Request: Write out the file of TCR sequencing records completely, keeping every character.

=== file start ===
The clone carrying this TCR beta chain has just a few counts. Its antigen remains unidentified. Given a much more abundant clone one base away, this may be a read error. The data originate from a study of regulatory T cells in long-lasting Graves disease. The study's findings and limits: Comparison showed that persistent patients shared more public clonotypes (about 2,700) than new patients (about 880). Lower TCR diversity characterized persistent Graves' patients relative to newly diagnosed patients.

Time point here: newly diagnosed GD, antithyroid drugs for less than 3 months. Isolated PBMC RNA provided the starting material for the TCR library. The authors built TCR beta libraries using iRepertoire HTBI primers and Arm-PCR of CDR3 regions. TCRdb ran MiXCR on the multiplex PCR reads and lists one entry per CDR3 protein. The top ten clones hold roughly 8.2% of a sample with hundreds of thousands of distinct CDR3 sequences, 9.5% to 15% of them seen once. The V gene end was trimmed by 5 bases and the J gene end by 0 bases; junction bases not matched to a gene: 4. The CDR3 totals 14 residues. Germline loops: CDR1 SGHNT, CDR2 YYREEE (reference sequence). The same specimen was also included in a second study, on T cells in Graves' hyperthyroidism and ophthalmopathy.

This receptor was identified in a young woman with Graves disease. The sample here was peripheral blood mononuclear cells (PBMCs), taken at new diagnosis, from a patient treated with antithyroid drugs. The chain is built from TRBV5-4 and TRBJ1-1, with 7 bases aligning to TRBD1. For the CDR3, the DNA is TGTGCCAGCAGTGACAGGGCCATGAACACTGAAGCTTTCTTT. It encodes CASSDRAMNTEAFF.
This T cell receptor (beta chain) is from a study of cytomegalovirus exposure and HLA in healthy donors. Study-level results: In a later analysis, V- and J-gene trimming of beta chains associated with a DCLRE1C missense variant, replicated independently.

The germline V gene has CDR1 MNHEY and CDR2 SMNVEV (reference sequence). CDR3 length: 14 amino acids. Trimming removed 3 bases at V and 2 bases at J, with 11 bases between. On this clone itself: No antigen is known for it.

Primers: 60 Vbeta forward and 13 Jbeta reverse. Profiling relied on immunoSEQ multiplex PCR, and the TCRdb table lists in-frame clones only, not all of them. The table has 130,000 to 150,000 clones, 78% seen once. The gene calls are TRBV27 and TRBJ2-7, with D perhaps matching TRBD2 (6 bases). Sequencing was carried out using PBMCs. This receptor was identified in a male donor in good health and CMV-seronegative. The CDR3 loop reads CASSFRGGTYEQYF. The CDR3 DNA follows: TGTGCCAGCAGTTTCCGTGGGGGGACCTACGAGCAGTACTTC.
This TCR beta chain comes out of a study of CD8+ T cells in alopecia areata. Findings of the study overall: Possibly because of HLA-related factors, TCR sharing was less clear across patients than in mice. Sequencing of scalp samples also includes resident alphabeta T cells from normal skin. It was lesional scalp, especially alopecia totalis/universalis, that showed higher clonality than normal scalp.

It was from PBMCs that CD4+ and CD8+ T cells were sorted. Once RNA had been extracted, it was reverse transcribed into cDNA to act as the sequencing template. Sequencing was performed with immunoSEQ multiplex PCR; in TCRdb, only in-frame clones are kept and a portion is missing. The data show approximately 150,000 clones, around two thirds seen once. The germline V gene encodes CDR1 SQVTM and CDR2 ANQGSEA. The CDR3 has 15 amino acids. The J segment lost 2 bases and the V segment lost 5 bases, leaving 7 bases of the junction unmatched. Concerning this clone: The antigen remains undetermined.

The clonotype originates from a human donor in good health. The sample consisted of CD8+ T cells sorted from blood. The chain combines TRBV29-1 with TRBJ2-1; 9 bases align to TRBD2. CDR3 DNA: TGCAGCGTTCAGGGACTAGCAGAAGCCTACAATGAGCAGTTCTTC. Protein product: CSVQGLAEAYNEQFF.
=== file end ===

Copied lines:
The clone carrying this TCR beta chain has just a few counts. Its antigen remains unidentified. Given a much more abundant clone one base away, this may be a read error. The data originate from a study of regulatory T cells in long-lasting Graves disease. The study's findings and limits: Comparison showed that persistent patients shared more public clonotypes (about 2,700) than new patients (about 880). Lower TCR diversity characterized persistent Graves' patients relative to newly diagnosed patients.

Time point here: newly diagnosed GD, antithyroid drugs for less than 3 months. Isolated PBMC RNA provided the starting material for the TCR library. The authors built TCR beta libraries using iRepertoire HTBI primers and Arm-PCR of CDR3 regions. TCRdb ran MiXCR on the multiplex PCR reads and lists one entry per CDR3 protein. The top ten clones hold roughly 8.2% of a sample with hundreds of thousands of distinct CDR3 sequences, 9.5% to 15% of them seen once. The V gene end was trimmed by 5 bases and the J gene end by 0 bases; junction bases not matched to a gene: 4. The CDR3 totals 14 residues. Germline loops: CDR1 SGHNT, CDR2 YYREEE (reference sequence). The same specimen was also included in a second study, on T cells in Graves' hyperthyroidism and ophthalmopathy.

This receptor was identified in a young woman with Graves disease. The sample here was peripheral blood mononuclear cells (PBMCs), taken at new diagnosis, from a patient treated with antithyroid drugs. The chain is built from TRBV5-4 and TRBJ1-1, with 7 bases aligning to TRBD1. For the CDR3, the DNA is TGTGCCAGCAGTGACAGGGCCATGAACACTGAAGCTTTCTTT. It encodes CASSDRAMNTEAFF.
This T cell receptor (beta chain) is from a study of cytomegalovirus exposure and HLA in healthy donors. Study-level results: In a later analysis, V- and J-gene trimming of beta chains associated with a DCLRE1C missense variant, replicated independently.

The germline V gene has CDR1 MNHEY and CDR2 SMNVEV (reference sequence). CDR3 length: 14 amino acids. Trimming removed 3 bases at V and 2 bases at J, with 11 bases between. On this clone itself: No antigen is known for it.

Primers: 60 Vbeta forward and 13 Jbeta reverse. Profiling relied on immunoSEQ multiplex PCR, and the TCRdb table lists in-frame clones only, not all of them. The table has 130,000 to 150,000 clones, 78% seen once. The gene calls are TRBV27 and TRBJ2-7, with D perhaps matching TRBD2 (6 bases). Sequencing was carried out using PBMCs. This receptor was identified in a male donor in good health and CMV-seronegative. The CDR3 loop reads CASSFRGGTYEQYF. The CDR3 DNA follows: TGTGCCAGCAGTTTCCGTGGGGGGACCTACGAGCAGTACTTC.
This TCR beta chain comes out of a study of CD8+ T cells in alopecia areata. Findings of the study overall: Possibly because of HLA-related factors, TCR sharing was less clear across patients than in mice. Sequencing of scalp samples also includes resident alphabeta T cells from normal skin. It was lesional scalp, especially alopecia totalis/universalis, that showed higher clonality than normal scalp.

It was from PBMCs that CD4+ and CD8+ T cells were sorted. Once RNA had been extracted, it was reverse transcribed into cDNA to act as the sequencing template. Sequencing was performed with immunoSEQ multiplex PCR; in TCRdb, only in-frame clones are kept and a portion is missing. The data show approximately 150,000 clones, around two thirds seen once. The germline V gene encodes CDR1 SQVTM and CDR2 ANQGSEA. The CDR3 has 15 amino acids. The J segment lost 2 bases and the V segment lost 5 bases, leaving 7 bases of the junction unmatched. Concerning this clone: The antigen remains undetermined.

The clonotype originates from a human donor in good health. The sample consisted of CD8+ T cells sorted from blood. The chain combines TRBV29-1 with TRBJ2-1; 9 bases align to TRBD2. CDR3 DNA: TGCAGCGTTCAGGGACTAGCAGAAGCCTACAATGAGCAGTTCTTC. Protein product: CSVQGLAEAYNEQFF.